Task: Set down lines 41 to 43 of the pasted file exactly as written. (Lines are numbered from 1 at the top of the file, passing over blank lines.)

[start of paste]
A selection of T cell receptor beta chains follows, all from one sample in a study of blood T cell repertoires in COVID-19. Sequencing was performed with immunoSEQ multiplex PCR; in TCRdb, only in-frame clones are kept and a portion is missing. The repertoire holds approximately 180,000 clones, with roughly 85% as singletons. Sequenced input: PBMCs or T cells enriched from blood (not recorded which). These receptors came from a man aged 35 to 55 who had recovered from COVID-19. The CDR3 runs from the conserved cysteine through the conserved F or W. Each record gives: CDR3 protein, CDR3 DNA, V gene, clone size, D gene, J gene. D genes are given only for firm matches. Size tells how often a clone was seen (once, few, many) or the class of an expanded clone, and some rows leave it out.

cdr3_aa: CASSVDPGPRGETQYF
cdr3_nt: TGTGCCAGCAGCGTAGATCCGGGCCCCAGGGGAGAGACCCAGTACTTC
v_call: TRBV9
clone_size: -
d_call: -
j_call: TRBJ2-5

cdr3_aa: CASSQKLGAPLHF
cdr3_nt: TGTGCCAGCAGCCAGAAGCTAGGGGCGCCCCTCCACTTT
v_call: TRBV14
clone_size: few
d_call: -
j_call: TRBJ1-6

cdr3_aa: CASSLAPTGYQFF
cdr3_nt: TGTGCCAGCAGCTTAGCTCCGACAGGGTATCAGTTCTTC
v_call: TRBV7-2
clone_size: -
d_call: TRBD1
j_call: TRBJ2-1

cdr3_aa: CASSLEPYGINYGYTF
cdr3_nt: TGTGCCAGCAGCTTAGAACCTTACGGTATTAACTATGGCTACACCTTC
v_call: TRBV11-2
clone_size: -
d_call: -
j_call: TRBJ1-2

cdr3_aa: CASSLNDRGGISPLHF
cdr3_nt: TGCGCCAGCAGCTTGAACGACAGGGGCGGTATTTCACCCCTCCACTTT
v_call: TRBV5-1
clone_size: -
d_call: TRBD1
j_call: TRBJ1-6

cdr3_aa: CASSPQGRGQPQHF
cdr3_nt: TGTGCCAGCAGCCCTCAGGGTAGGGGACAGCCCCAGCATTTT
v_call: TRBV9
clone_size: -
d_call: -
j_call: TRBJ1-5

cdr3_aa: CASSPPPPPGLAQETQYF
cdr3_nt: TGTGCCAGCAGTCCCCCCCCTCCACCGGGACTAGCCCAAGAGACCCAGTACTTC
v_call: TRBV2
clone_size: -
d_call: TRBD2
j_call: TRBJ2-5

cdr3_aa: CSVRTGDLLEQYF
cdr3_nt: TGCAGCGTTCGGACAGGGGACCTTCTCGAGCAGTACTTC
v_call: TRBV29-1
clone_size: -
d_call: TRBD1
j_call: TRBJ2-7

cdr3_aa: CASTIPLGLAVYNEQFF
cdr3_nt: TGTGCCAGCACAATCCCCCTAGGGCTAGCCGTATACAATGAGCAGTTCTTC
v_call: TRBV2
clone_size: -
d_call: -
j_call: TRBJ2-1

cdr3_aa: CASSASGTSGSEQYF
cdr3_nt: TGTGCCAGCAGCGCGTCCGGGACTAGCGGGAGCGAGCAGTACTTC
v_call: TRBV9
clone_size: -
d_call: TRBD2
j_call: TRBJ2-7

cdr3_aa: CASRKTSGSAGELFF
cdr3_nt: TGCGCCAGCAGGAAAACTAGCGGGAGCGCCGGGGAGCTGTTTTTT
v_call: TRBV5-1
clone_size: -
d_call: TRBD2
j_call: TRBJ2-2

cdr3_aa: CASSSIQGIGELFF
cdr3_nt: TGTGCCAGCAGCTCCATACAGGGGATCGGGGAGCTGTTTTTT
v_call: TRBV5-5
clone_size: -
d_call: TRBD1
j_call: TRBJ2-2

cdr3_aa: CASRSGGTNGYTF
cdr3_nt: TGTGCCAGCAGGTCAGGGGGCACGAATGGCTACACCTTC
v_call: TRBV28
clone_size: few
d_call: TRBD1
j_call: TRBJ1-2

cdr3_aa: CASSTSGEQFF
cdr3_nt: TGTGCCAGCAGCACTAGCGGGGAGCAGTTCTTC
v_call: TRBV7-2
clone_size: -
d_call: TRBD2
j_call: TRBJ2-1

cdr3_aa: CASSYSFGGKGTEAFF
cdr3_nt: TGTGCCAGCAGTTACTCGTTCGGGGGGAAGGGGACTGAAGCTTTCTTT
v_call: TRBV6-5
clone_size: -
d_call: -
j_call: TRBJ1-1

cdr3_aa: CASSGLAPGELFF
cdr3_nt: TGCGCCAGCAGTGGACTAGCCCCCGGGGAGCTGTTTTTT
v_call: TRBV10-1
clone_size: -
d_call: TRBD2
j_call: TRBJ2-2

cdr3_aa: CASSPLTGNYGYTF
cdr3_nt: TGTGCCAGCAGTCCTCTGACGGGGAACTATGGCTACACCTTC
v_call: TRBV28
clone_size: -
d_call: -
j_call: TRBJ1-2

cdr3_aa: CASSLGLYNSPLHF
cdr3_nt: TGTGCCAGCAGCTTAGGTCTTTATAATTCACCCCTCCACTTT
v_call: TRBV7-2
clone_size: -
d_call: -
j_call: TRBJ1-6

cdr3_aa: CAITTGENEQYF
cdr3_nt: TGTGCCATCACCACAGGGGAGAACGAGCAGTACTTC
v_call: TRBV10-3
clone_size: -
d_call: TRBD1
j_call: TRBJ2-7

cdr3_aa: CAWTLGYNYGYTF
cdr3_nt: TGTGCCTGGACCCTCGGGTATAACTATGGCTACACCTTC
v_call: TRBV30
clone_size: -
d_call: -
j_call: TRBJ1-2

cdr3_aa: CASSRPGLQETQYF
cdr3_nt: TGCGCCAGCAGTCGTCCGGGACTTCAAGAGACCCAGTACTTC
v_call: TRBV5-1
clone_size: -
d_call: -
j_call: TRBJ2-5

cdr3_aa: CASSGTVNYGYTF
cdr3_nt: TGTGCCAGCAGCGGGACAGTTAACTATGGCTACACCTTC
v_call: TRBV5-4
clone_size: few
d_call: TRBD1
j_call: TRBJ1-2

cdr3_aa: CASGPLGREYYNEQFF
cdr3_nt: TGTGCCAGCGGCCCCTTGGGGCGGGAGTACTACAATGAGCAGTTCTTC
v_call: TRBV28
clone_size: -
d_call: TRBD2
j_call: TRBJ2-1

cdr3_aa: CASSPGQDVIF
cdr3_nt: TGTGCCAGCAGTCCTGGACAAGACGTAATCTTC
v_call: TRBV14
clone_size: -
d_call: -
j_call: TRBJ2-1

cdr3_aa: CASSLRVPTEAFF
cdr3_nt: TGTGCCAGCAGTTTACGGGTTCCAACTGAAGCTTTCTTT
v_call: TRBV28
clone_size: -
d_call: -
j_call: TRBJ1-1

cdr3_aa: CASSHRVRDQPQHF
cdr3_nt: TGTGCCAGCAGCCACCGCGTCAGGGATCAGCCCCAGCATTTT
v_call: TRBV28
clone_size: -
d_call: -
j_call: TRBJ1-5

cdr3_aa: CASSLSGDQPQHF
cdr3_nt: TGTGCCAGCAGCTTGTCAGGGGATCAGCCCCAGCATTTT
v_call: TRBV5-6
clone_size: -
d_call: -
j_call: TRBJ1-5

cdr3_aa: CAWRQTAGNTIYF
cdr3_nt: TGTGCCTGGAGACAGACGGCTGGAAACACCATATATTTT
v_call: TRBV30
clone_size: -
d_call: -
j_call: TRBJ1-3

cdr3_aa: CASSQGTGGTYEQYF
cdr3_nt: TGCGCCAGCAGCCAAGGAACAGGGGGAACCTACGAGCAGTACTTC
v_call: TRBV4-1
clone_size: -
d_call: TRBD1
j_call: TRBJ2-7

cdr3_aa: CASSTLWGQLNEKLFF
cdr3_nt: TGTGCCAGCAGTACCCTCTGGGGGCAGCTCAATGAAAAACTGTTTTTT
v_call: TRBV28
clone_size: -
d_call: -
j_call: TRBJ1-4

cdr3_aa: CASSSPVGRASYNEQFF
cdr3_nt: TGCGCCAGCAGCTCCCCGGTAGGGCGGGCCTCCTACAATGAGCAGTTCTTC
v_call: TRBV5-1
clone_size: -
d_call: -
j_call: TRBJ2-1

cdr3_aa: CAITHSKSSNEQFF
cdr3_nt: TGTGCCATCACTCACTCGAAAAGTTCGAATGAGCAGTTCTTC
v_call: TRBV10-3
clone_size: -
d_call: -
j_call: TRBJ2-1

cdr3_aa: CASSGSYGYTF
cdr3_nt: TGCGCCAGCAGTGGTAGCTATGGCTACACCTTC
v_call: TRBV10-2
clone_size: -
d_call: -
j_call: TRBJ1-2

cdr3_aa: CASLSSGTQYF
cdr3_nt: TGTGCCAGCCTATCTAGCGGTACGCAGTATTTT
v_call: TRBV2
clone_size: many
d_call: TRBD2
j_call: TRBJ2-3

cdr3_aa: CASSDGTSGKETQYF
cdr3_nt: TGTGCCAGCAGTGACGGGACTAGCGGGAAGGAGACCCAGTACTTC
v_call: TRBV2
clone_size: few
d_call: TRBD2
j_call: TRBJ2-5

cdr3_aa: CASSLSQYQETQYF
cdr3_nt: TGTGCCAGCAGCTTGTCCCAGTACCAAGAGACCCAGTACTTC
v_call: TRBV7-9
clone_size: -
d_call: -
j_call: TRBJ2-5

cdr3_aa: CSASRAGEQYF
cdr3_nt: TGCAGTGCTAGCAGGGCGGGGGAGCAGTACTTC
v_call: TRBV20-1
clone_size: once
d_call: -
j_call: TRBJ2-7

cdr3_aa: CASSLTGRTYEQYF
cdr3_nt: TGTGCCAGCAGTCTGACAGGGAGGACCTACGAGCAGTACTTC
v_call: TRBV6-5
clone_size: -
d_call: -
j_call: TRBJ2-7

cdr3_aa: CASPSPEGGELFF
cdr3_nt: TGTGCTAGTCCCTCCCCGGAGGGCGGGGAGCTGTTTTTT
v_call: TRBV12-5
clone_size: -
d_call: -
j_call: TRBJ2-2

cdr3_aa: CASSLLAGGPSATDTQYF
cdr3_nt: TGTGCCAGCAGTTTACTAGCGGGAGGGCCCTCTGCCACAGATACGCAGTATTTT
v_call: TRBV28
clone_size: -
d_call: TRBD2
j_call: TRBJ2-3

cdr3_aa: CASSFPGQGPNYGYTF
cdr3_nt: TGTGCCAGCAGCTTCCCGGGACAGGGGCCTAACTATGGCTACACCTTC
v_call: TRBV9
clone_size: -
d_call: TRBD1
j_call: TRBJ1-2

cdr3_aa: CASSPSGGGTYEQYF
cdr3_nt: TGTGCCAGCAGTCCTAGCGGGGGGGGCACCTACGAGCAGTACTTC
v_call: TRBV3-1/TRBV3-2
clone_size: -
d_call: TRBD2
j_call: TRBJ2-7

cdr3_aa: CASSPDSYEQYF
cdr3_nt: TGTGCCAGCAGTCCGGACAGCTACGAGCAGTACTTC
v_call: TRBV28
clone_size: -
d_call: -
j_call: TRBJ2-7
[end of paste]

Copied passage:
clone_size: -
d_call: TRBD2
j_call: TRBJ2-5